Discover Free Books

On this site, they are running a promotion where you pay $5.00 and they will promote you all over the place.  Check out their page for more details.  NOTE: You MUST give them a seven day advance notice minimum.

Ebooks Addict

Fill out the form at the bottom of the page.

eBook Deal of the Day UK

Fill out the form. They only accept the romance genre.

eBooks Habit

Fill out the form. They offer paid promotions as well. Books must have at least three reviews and no graphic sex scenes.

eBook Lister

Fill out the form

Ereader News Today

Fill out form. NOTE: He does not guarantee that he will post your book and selects books with the MOST reviews and highest rankings first. 

eReader Perks

Fill out the form.

eReader Utopia

You can submit freebies and any books you are promoting up to $2.99.

Flurries of Words

He charges $5 to list your book for free. 

Free Book Dude

Fill out the form.

Free Booksy

Fill out form.

Free Digital eReads

Fill out the form.

Free eBooks Daily

$5 to promote your freebie.

Free Kindle Books and Tips

Fill out the form.  Book needs to have an average of at least four stars to be considered. 

Good Kindles

List your freebie at three different price points, the lowest being $7.95 and the highest $19.95. As far as followers, they have over 1,600 on Facebook, and that's all I could find out on their page.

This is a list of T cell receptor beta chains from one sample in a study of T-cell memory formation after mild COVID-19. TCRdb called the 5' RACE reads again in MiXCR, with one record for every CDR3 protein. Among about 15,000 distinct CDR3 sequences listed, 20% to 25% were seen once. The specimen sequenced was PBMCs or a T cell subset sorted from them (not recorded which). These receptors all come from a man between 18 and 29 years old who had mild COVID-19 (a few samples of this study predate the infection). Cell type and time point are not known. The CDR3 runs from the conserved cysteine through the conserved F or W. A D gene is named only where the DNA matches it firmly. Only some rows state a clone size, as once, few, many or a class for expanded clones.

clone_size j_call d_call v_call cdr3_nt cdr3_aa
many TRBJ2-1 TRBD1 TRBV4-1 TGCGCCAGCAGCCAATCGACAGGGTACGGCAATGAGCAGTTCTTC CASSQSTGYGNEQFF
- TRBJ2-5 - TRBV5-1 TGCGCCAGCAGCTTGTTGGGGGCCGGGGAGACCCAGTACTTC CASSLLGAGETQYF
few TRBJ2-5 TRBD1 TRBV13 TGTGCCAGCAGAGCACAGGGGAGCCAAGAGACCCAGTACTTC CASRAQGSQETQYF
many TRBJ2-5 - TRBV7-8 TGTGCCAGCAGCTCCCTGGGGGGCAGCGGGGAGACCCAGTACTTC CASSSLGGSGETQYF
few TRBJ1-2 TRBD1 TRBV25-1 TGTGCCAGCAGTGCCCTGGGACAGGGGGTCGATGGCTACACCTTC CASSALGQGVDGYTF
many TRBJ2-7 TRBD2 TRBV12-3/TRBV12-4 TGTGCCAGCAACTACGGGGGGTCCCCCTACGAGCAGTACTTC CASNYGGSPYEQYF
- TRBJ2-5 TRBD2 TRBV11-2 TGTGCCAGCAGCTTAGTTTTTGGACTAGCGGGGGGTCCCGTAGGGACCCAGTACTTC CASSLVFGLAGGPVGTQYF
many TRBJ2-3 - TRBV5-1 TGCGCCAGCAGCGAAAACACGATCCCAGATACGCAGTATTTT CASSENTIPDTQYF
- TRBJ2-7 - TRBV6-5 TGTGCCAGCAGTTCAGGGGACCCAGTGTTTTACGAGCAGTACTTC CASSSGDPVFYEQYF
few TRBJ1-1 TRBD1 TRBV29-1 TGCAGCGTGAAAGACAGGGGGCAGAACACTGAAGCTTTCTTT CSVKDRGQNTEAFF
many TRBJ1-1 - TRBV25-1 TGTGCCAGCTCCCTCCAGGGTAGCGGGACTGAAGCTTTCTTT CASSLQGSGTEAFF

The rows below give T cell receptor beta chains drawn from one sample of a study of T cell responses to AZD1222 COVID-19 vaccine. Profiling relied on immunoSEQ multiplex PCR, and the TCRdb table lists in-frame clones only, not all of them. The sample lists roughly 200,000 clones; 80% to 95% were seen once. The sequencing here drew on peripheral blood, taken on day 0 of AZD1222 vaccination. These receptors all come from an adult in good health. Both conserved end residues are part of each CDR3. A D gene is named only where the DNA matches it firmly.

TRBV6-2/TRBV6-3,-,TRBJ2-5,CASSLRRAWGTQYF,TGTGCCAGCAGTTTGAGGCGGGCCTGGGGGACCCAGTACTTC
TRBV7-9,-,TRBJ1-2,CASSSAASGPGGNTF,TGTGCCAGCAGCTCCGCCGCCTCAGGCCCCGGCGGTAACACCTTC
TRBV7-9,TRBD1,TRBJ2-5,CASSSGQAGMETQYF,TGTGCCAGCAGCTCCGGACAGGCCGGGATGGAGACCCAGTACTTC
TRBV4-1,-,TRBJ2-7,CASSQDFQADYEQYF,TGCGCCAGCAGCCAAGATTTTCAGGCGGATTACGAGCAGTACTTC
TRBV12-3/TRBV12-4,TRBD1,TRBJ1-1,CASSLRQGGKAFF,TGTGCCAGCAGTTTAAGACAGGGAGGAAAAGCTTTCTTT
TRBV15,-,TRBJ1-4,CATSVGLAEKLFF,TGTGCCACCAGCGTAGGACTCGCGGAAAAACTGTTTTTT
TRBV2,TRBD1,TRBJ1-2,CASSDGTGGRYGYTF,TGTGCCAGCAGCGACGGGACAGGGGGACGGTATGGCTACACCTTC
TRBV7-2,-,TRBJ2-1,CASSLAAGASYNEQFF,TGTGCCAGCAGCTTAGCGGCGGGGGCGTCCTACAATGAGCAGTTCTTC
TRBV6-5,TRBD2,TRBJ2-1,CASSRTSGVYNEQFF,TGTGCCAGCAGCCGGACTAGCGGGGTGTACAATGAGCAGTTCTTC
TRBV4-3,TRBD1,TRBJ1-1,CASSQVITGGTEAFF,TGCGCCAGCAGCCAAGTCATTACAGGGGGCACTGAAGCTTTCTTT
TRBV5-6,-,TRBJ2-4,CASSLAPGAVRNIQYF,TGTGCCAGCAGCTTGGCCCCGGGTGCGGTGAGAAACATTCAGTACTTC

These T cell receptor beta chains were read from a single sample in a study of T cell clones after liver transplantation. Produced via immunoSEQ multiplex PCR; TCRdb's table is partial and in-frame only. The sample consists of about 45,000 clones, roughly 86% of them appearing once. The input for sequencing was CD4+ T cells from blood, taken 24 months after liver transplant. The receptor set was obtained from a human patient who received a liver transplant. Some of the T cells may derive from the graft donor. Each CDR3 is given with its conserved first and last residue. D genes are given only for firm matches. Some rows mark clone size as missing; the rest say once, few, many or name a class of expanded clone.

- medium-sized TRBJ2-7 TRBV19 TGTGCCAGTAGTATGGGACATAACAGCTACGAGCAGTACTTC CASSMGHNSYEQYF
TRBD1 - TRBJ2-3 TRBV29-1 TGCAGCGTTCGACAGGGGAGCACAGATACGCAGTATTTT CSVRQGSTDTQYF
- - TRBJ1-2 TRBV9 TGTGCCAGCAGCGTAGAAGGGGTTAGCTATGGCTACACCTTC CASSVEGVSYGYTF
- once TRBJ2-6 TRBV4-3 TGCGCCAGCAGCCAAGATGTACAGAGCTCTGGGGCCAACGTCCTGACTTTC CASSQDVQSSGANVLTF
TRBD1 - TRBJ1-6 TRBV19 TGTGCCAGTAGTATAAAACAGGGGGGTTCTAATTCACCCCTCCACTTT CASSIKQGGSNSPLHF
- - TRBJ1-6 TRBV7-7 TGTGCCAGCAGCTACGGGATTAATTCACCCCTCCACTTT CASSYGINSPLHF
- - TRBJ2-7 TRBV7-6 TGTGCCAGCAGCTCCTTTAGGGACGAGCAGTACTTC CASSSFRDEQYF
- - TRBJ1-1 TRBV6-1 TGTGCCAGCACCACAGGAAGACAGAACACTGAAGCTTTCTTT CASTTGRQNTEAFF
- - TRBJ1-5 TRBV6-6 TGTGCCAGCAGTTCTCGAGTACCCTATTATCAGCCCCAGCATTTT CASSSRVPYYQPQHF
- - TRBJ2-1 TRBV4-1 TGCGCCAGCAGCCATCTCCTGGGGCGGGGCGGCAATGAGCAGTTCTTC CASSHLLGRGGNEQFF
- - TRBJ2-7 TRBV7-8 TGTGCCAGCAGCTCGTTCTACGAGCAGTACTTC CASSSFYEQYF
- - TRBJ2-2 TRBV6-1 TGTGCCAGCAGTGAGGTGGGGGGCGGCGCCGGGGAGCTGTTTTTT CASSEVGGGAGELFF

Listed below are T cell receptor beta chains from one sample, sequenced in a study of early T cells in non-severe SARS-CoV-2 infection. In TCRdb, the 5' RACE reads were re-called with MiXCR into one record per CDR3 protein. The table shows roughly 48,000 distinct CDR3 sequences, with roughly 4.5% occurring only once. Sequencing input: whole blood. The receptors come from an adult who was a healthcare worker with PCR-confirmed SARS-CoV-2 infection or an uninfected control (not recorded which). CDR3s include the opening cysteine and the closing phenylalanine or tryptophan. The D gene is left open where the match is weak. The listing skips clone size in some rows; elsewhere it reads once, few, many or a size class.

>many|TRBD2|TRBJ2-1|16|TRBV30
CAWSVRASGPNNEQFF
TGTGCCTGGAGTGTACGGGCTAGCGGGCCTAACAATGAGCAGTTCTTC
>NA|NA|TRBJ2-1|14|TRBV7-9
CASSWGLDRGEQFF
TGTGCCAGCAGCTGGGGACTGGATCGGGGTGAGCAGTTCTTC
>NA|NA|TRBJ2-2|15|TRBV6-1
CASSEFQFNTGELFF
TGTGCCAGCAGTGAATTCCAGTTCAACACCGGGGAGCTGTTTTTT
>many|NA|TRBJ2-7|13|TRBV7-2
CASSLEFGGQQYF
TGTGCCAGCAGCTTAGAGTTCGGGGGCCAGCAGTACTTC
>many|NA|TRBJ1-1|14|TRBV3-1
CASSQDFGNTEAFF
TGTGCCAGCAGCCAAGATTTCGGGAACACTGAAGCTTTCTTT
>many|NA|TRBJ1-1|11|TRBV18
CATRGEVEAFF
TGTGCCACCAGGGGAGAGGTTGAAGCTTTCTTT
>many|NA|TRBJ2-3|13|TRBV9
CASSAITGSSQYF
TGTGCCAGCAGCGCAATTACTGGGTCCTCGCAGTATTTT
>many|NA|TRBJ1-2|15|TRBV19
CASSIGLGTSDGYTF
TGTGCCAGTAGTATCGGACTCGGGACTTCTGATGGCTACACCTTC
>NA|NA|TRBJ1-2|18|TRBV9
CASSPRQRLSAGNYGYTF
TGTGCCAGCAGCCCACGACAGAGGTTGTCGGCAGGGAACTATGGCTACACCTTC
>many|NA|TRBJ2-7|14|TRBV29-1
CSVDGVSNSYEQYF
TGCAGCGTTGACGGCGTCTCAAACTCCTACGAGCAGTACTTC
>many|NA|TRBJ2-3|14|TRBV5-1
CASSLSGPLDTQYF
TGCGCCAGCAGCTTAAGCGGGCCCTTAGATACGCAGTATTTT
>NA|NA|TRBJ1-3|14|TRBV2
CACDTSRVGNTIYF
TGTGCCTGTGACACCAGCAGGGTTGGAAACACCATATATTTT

Indie Book of the Day

Follow the instructions on their site. No erotica.

Just Kindle Books

Like their page to unlock the form.

Kindle Freebies

On this page they list their email address which you use to email your freebie.

Kindle On The Cheap

From what I can tell, you fill out the contact form.  Include name of book, your name, dates it will be free, link.

Kiss My Freebies

They do have some requirements including a minimum of ten reviews and a 4.0 average ranking.

Kobo Book Hub

IF your book is on Kobo, they have their own submission form.

Orangeberry Book Tour

It is $9.99 for two days, and they will pimp you on their Twitter and Facebook pages.  You will receive ten tweets, five per day.

Pixel Of Ink

You can submit up to 30 days in advance.


Fill out the form.


A continually growing fan base which includes over 17,000 Facebook likes. Excellent and cheap for your .99 sale days.

Talisman Book Publishing

Fill out the form.

That Book Place

Fill out the form.


Fill out the form.  They charge $25, and I am not sure what the reach is.  They have over 4,000 Facebook followers as of 12/2012.

The eReader Café

They have a form for freebies as well as .99 books. Books must be at least 120 pages.

Wanton Reads

For romance/erotica.


It's $8 for one book and one book excerpt. No erotica, no gore.


Tweet these guys and they will retweet your freebie for you.  I have found three that always RT, and they are the ones below in red.  As for the others, a lot of times they don't RT.!/AuthorKarma
This is a Twitter site. You tweet your book announcement to them starting with the word "announcement" and they will re-tweet it.

@kindlebookpulse will RT your promo, just send them a DM.